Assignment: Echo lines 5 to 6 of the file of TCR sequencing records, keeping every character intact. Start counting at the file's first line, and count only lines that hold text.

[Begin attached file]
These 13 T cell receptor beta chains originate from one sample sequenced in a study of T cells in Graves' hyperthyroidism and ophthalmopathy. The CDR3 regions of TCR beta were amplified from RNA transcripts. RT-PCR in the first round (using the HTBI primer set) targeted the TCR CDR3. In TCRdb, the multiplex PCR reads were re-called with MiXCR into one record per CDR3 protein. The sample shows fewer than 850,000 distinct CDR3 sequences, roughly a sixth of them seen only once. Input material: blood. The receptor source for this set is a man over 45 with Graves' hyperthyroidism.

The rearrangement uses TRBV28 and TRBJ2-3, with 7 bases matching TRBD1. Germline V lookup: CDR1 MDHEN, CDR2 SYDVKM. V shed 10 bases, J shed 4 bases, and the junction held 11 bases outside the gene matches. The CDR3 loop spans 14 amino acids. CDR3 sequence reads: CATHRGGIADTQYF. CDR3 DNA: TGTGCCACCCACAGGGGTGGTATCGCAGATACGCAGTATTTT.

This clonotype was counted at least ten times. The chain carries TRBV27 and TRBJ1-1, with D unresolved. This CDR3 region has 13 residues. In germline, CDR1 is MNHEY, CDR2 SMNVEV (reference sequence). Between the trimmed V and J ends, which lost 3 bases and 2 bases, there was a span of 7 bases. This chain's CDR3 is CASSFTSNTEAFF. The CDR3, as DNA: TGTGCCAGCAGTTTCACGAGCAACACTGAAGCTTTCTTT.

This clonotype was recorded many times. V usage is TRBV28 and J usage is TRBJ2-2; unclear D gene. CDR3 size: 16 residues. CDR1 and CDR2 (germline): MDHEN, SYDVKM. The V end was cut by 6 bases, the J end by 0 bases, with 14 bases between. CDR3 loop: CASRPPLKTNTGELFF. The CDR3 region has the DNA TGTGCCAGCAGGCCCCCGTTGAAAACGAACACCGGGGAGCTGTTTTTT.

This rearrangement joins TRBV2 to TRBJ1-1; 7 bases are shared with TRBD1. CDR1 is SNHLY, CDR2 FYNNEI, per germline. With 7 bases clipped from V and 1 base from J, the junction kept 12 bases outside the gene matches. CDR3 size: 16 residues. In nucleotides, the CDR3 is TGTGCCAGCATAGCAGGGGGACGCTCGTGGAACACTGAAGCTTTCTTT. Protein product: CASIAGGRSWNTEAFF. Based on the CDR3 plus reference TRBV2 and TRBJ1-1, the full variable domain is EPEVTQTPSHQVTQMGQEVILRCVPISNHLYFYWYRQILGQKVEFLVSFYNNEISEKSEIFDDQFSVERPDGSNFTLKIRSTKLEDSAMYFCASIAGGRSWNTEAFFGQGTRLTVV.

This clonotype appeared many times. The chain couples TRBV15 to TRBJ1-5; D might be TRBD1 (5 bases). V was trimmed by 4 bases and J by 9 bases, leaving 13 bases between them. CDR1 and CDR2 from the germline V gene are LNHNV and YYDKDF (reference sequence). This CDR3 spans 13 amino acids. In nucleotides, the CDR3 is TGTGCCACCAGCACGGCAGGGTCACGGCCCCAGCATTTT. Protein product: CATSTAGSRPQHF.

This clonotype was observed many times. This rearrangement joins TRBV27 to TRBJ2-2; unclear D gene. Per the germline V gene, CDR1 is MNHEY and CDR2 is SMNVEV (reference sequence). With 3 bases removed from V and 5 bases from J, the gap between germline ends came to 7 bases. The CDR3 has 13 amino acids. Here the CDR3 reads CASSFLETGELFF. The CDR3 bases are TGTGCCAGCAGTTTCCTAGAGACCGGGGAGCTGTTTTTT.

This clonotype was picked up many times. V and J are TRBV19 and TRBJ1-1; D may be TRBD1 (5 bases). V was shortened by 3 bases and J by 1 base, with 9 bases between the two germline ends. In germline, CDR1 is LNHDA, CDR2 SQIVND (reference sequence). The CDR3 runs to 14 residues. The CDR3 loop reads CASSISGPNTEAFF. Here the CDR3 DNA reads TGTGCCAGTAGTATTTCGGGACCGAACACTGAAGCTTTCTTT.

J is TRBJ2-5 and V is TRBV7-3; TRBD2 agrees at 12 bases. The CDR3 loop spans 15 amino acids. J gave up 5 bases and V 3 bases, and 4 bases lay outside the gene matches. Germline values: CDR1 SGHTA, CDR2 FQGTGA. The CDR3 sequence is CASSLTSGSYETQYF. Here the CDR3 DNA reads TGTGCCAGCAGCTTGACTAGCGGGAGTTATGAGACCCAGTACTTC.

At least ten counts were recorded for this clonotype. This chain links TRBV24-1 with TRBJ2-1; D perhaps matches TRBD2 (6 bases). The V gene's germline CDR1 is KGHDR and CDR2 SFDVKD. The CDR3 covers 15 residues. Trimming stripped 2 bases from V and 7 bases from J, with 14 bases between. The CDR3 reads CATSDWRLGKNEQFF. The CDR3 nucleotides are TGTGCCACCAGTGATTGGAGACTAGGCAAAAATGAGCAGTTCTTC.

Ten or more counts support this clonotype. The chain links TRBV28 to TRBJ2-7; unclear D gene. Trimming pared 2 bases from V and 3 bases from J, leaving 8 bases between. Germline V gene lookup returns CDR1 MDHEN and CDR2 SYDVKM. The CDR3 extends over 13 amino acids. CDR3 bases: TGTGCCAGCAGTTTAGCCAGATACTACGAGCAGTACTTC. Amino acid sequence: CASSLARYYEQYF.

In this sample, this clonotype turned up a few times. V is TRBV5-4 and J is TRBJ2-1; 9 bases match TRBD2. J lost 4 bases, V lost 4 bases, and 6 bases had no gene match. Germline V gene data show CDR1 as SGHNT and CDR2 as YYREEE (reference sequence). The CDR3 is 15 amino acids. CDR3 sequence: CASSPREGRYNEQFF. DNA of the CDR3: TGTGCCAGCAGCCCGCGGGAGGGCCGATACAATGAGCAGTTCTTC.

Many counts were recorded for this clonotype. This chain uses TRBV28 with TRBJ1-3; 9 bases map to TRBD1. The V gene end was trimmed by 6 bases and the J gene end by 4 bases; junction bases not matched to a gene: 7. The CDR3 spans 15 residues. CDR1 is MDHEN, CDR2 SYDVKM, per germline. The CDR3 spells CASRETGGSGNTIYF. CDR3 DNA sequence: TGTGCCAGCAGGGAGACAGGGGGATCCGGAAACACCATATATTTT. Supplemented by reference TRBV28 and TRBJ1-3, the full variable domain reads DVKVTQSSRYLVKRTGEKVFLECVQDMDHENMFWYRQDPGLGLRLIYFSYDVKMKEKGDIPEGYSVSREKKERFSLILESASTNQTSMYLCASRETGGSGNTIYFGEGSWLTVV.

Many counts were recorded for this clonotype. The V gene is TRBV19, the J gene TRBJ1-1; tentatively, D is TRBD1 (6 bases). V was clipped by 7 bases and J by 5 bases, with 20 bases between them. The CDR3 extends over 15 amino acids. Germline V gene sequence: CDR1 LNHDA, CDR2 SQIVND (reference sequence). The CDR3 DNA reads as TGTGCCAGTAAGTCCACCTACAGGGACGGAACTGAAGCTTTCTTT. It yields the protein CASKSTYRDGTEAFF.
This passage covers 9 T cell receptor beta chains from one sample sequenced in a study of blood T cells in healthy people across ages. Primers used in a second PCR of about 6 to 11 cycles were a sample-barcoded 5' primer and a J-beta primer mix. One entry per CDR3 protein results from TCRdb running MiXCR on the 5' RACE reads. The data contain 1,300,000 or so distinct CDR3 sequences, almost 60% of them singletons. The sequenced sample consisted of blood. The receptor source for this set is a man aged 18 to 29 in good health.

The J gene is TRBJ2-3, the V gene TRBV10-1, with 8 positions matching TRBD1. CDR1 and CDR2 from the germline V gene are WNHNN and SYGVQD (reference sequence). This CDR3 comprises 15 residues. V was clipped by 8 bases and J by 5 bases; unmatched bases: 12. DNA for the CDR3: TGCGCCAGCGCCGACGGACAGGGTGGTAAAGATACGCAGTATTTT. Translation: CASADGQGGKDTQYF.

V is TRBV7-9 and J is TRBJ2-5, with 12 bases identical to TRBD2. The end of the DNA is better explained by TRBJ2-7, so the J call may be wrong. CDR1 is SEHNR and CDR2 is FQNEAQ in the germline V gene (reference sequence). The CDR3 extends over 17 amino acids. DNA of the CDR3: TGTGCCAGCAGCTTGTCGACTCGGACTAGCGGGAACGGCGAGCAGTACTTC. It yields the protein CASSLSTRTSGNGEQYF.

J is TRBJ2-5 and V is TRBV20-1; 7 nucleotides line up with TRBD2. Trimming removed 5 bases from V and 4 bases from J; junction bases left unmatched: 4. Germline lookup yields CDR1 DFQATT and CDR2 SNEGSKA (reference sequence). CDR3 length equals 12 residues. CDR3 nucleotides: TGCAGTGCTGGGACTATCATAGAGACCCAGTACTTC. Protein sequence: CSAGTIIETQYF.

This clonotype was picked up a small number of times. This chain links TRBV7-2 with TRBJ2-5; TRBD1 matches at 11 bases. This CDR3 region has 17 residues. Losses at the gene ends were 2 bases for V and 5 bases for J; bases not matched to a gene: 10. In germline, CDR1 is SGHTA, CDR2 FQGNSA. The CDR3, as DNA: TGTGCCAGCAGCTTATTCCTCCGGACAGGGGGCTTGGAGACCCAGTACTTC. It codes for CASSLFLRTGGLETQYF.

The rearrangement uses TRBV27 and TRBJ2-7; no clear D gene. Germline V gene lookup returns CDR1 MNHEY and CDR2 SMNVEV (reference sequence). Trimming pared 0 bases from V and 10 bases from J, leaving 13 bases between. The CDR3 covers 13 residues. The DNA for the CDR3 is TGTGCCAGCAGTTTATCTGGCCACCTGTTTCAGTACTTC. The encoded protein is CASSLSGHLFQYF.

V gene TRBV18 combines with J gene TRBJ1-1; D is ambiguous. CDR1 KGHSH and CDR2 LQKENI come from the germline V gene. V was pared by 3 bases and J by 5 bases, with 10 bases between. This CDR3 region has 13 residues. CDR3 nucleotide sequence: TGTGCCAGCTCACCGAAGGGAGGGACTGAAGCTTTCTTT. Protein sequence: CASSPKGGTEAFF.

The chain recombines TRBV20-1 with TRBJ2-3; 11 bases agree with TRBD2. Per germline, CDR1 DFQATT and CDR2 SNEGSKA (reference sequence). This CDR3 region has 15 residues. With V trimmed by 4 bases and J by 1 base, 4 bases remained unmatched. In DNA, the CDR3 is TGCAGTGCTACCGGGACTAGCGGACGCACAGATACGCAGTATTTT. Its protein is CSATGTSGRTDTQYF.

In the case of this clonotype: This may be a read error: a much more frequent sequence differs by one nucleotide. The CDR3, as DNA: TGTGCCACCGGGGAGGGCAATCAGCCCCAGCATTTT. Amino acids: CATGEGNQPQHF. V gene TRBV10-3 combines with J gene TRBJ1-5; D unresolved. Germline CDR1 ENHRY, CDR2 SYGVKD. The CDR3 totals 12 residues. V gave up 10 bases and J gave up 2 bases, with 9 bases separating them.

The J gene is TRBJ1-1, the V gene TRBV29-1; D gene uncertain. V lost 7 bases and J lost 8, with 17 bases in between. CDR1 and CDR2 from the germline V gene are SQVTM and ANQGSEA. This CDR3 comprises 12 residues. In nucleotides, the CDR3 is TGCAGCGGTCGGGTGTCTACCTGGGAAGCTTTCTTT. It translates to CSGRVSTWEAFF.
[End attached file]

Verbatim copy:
This rearrangement joins TRBV2 to TRBJ1-1; 7 bases are shared with TRBD1. CDR1 is SNHLY, CDR2 FYNNEI, per germline. With 7 bases clipped from V and 1 base from J, the junction kept 12 bases outside the gene matches. CDR3 size: 16 residues. In nucleotides, the CDR3 is TGTGCCAGCATAGCAGGGGGACGCTCGTGGAACACTGAAGCTTTCTTT. Protein product: CASIAGGRSWNTEAFF. Based on the CDR3 plus reference TRBV2 and TRBJ1-1, the full variable domain is EPEVTQTPSHQVTQMGQEVILRCVPISNHLYFYWYRQILGQKVEFLVSFYNNEISEKSEIFDDQFSVERPDGSNFTLKIRSTKLEDSAMYFCASIAGGRSWNTEAFFGQGTRLTVV.

This clonotype appeared many times. The chain couples TRBV15 to TRBJ1-5; D might be TRBD1 (5 bases). V was trimmed by 4 bases and J by 9 bases, leaving 13 bases between them. CDR1 and CDR2 from the germline V gene are LNHNV and YYDKDF (reference sequence). This CDR3 spans 13 amino acids. In nucleotides, the CDR3 is TGTGCCACCAGCACGGCAGGGTCACGGCCCCAGCATTTT. Protein product: CATSTAGSRPQHF.